Being a crunchy in a non-crunchy community, I often get odd looks when I mention I cloth diaper – which is in no means any different from the odd looks about a lot of the things I do – but that’s 452 other blog posts explaining my “odd” lifestyle. After the odd looks come the questions. So I decided to write a couple of blog posts outlining cloth diapering (from my viewpoint) – types, materials, and care and washing.
Why do I cloth diaper?
I have an issue with buying things that are meant to be thrown away. This is also true for garbage bags but its two fold because not only do I have to buy a bag to throw things away, I have to buy a bag to throw away the bag I bought to throw things away in!
This in itself covers a couple of topics – cost and environment.
Disposables are expensive – even the store brands. However, that is not to say that there are not costs associated with cloth diapering. Diaperdecisions.com does a good article breaking down the cost comparison (including energy costs) of cloth versus disposable. So if you factor in energy costs, you’re still looking at savings of over $1,000 using cloth diapers. This is assuming that your child is potty trained by around age 2.
There are also ways to lower the cost of cloth diapers. Line drying will reduce the energy cost as well as looking for products made from WAHMs (Work at home moms). The quality is comparable to brand names and the cost is typically less than commercial brands. If you’re crafty, you can certainly make your own diapers and covers, greatly reducing the cost. The cover and diaper in this picture to the right was made from a piece of fleece from the remnant bin for $2.00, the prefold was from a pack I was given at my baby shower for burp cloths and I had the FOE (Foldover elastic) and snaps in my stash.
The table at Diaperdecisions.com also includes cloth diapering for every size from newborn through potty training. When looking into cloth diapers, I feel it is important to look at the timeframe the baby will spend in a particular size. Does a newborn need 36 diapers AIO (All-in-One) diapers that will fit for a relatively short time frame? For newborns, it may be more cost effective to use prefolds with a cover. You can also look at decreasing the amount of covers since covers don’t need to be changed every time and can be rinsed out and allowed to dry between uses.
Using the data again provided by diaperdecisions.com, using disposable diapers means approximately 6,762 diapers are being thrown away per child. PER CHILD!! That’s a scary thought. I worry about our environment and my, as well as my family’s, environmental footprint. I worry about what the chemicals in disposable diapers and what they are doing to our air and soil quality. I worry about the amount of time it takes for a disposable diaper to decompose.
When I first started researching cloth diapers, I started stumbling across information about the types of chemicals in disposable diapers. Scary chemicals, chemicals with names that I can’t pronounce, chemicals that are harmful. Wanna know more? Read this article, The Diaper Drama by Heather L. Sanders.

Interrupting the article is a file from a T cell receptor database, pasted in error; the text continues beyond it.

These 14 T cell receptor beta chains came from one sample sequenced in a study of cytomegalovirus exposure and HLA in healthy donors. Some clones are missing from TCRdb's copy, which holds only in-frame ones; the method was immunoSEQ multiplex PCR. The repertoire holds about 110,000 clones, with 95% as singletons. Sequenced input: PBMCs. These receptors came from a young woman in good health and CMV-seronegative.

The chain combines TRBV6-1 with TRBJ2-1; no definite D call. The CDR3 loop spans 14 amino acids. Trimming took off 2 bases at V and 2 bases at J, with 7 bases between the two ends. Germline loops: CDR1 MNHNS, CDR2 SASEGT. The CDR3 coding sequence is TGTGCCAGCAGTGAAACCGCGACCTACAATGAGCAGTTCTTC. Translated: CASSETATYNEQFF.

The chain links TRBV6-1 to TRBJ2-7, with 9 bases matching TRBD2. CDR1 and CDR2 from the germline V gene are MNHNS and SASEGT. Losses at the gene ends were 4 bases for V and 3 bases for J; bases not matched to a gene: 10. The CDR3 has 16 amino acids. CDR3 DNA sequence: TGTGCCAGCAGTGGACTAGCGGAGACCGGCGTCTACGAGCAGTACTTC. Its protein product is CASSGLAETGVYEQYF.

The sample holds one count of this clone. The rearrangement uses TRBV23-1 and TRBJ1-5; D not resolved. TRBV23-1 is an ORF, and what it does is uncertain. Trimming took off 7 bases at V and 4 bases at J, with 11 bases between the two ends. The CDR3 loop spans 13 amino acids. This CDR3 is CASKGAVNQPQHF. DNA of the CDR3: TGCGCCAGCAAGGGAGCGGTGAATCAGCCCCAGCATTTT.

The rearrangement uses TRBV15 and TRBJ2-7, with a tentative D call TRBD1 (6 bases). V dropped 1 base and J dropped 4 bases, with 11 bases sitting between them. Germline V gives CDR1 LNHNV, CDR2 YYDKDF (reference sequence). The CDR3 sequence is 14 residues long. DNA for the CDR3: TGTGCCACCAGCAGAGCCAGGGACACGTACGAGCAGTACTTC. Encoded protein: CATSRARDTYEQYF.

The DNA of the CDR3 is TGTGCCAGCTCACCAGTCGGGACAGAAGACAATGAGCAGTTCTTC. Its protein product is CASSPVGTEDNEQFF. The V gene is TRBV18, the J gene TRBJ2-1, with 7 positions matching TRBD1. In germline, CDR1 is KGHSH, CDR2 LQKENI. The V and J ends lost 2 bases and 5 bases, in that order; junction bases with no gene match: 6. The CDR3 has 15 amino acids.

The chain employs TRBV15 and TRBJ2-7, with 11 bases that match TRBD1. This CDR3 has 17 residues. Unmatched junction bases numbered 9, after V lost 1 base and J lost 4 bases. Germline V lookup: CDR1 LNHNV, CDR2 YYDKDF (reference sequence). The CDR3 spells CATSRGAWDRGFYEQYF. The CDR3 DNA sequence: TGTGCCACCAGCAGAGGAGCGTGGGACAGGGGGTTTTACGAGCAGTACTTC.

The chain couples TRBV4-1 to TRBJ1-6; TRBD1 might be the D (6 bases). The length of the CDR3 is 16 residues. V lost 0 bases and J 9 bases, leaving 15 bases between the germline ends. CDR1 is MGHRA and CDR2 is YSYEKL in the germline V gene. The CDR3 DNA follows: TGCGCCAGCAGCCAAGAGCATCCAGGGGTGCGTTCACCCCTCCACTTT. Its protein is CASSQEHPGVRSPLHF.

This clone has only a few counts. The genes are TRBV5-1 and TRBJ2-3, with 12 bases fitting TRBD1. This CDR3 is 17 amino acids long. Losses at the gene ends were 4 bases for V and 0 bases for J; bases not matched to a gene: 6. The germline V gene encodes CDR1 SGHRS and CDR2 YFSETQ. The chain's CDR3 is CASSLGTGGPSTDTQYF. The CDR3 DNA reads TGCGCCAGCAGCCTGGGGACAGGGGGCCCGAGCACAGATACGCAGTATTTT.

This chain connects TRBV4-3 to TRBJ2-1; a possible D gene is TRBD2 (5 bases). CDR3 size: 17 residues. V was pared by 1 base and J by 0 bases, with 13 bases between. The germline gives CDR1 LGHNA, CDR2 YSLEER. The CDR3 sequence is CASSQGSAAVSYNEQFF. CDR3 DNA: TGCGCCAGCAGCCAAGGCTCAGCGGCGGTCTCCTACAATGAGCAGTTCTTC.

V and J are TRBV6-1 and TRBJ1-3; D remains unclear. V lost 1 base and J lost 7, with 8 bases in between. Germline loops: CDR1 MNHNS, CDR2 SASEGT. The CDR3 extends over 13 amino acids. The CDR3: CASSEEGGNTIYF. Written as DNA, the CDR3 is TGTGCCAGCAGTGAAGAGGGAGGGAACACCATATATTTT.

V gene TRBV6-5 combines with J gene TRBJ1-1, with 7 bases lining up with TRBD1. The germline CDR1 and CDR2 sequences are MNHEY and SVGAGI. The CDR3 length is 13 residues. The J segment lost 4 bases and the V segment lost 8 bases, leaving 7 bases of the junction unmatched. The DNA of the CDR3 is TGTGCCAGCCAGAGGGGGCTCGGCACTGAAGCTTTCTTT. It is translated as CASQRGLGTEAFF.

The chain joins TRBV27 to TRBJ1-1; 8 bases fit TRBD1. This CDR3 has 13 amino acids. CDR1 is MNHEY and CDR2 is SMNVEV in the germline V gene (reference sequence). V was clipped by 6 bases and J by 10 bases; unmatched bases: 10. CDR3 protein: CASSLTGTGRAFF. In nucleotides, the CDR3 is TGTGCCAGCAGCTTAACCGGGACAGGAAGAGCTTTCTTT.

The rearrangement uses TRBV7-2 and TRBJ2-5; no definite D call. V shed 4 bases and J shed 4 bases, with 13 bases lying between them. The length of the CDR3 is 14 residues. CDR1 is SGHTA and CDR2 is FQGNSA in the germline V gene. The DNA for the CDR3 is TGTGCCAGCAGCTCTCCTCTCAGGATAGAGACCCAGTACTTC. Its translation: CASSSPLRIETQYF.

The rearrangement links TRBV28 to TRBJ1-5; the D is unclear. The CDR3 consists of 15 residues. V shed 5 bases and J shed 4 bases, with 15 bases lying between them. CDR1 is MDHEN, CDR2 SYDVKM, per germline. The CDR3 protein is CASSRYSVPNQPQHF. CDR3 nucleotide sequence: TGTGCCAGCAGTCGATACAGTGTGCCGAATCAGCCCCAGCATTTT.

My Cloth Diapering Experience
I get excited about cloth diapers. I love when people ask me questions. Why? (Sometimes accompanied with the weird look or a wrinkled nose.) But my favorite question is how. How does it work? Is it messy? But I don’t want to stick my hands into the toilet to wash BM? (Guess what – you’re supposed to shake out the BM in disposables also because it’s illegal to throw human waste into a landfill. Don’t believe me…look on your package of disposable diapers).
I am not the perfect cloth diapering mama. Em was started in disposable and switched to cloth when I found out I was pregnant and I realized I’d have to buy diapers for two. Thus began my cloth diapering experience. Con was my cloth diaper baby. Until he was a little over a year old. Then he started breaking out in horrible rashes. We tried switching from AIOs to prefolds and covers, wool covers, fleece covers, and just letting him wear a fitted with no cover. We tried powdering his bum, diaper rash creams, and we went to the doctor and got super whammy butt cream. I tried stripping the diapers, changing detergent, washing and then rewashing several times with no detergent. Finally, the doctor suggested we put a disposable on him for a couple days to help his bum get cleared up. Instantly his butt cleared up. So we went back to cloth and the rash came back. We tried changing his diet, the rash stayed as long as he had a cloth diaper on. I tried going to disposables at naptime and bedtime and changing him immediately. Nadda, nothing. Back into a disposable, rash went away. I finally gave in defeated and switched to disposables. My lil’ babe is in a mix of cloth and disposables. We use cloth at home but also disposables on longer trips outside the farm. And oddly enough, now that Con is older, he can wear cloth for potty training. Go figure!
My point isn’t to judge anyone who prefers disposables versus cloth. We all have different parenting styles and those are our choices. Each family needs to make choices based upon their lifestyle and what is right for their family and their child (ren) and their individual circumstances.
My goal in is to share my experiences and maybe a little knowledge.